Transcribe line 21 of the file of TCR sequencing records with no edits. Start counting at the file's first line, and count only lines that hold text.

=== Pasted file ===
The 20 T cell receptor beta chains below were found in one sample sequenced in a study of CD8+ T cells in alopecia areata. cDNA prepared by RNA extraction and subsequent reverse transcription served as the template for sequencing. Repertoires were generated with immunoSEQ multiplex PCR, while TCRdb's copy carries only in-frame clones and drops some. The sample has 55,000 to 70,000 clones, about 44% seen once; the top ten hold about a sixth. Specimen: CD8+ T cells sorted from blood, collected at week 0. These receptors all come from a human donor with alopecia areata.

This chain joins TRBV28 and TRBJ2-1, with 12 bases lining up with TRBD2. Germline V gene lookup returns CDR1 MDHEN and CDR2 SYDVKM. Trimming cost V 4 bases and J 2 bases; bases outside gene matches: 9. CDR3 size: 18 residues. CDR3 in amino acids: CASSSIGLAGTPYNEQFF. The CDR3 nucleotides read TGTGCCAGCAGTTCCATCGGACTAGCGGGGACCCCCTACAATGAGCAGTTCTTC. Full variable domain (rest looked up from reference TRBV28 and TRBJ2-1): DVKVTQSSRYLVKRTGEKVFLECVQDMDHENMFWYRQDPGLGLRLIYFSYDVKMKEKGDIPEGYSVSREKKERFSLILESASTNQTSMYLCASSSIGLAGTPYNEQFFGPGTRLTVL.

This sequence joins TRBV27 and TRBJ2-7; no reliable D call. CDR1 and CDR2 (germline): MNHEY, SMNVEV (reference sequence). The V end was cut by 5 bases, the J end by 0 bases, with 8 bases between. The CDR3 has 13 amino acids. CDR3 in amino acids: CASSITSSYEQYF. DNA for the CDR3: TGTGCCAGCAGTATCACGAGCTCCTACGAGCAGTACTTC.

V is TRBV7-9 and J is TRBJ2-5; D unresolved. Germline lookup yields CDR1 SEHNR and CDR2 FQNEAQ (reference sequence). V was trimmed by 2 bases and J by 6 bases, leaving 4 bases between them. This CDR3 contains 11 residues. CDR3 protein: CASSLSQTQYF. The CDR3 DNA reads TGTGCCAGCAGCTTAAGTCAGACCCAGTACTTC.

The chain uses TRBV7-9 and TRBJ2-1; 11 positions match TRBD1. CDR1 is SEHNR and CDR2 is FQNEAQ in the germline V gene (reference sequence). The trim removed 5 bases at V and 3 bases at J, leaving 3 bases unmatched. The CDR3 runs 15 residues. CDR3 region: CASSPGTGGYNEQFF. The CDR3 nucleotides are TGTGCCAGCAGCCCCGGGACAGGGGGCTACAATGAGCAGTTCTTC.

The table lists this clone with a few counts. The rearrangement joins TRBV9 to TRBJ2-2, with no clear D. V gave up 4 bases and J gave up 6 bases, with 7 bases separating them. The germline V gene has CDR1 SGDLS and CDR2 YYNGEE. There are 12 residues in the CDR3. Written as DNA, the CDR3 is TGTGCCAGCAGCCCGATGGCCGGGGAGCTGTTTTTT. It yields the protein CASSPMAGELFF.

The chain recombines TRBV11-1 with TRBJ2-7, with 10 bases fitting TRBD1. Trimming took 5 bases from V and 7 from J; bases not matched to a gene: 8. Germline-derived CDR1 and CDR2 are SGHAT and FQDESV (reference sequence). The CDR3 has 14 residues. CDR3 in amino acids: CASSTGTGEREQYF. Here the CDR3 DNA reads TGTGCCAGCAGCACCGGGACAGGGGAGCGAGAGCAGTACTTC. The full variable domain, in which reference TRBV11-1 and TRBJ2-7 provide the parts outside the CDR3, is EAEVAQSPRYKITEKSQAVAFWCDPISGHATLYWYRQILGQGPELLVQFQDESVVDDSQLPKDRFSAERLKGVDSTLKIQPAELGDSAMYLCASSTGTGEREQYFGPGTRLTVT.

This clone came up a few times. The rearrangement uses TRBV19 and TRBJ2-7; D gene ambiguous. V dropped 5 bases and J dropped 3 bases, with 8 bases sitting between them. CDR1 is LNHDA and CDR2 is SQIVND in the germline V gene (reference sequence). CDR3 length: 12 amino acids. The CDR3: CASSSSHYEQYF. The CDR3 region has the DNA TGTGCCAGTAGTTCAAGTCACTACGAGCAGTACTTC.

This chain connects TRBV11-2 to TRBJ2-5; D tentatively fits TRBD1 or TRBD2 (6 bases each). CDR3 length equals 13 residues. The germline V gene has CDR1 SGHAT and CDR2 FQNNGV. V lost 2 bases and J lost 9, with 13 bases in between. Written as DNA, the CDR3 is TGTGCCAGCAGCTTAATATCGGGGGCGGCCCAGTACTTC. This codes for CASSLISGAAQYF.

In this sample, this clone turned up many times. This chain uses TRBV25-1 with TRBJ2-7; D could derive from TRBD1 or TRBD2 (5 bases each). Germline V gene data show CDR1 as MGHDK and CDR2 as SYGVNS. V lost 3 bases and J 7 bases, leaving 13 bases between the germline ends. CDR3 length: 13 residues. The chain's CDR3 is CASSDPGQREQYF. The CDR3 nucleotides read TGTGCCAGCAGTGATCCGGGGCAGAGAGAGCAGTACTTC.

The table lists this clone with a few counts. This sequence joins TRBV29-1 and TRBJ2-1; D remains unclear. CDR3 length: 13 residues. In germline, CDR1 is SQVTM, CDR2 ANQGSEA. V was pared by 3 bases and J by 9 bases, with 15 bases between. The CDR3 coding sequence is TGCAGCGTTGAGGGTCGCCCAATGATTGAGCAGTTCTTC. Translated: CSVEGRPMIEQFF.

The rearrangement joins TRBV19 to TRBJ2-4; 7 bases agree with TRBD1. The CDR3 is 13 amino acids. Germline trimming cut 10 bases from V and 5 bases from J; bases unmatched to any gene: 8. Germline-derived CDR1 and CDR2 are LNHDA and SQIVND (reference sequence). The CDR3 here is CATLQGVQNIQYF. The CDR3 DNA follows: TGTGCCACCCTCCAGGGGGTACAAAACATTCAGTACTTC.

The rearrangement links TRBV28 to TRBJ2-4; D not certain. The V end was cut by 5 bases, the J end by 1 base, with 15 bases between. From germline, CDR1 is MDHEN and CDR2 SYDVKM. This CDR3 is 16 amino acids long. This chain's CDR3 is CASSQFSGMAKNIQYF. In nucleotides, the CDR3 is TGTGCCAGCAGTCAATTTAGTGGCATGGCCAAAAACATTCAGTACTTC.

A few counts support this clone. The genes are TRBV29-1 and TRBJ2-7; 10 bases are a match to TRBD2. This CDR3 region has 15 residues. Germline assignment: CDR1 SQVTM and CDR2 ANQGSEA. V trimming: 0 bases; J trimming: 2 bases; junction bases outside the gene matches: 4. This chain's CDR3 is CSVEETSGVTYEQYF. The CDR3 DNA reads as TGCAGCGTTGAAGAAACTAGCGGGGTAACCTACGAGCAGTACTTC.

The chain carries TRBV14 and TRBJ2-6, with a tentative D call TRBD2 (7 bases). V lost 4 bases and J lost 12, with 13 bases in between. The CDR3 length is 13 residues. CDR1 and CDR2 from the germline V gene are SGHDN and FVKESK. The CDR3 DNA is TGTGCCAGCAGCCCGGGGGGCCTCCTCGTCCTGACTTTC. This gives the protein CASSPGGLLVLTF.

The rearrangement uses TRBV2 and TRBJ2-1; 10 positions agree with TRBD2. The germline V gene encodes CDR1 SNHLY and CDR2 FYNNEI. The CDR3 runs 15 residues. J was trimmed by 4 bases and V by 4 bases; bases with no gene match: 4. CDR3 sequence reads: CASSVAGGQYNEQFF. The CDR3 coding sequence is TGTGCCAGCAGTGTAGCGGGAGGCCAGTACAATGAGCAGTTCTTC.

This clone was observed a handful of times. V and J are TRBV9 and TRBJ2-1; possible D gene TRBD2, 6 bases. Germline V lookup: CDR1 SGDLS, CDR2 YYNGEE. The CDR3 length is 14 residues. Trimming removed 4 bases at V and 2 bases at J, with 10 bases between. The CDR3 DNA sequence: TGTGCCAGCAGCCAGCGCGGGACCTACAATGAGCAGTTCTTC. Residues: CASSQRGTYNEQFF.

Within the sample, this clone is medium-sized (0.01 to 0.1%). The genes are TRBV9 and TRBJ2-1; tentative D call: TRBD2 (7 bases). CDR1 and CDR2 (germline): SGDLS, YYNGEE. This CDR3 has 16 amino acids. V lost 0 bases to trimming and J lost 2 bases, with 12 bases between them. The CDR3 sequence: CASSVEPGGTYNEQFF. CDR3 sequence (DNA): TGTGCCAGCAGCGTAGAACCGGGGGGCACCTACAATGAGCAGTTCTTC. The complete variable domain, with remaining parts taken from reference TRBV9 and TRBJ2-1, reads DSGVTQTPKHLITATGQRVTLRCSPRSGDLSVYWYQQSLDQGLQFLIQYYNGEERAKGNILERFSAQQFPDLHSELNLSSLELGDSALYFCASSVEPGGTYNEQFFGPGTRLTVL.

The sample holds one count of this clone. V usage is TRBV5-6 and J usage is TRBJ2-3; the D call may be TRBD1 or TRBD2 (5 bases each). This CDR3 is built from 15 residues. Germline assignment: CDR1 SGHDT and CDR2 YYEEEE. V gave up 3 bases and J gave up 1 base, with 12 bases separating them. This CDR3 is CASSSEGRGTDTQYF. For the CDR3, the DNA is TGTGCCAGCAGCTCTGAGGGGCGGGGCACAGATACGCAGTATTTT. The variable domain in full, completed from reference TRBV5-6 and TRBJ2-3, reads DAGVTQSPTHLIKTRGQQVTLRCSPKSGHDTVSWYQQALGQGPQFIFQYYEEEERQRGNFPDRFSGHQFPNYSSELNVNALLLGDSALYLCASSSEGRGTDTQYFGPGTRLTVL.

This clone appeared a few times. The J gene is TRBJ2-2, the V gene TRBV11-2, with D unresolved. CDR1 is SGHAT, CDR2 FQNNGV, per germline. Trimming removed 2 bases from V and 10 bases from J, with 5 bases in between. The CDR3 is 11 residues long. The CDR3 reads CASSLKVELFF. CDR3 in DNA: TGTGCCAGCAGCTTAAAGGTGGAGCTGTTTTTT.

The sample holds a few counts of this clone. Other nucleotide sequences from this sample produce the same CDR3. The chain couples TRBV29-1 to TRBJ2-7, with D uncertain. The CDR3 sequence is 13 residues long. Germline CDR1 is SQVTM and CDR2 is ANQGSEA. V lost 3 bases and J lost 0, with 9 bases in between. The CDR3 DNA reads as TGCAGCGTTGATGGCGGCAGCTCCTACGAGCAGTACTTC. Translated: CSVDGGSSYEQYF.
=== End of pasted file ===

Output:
The sample holds a few counts of this clone. Other nucleotide sequences from this sample produce the same CDR3. The chain couples TRBV29-1 to TRBJ2-7, with D uncertain. The CDR3 sequence is 13 residues long. Germline CDR1 is SQVTM and CDR2 is ANQGSEA. V lost 3 bases and J lost 0, with 9 bases in between. The CDR3 DNA reads as TGCAGCGTTGATGGCGGCAGCTCCTACGAGCAGTACTTC. Translated: CSVDGGSSYEQYF.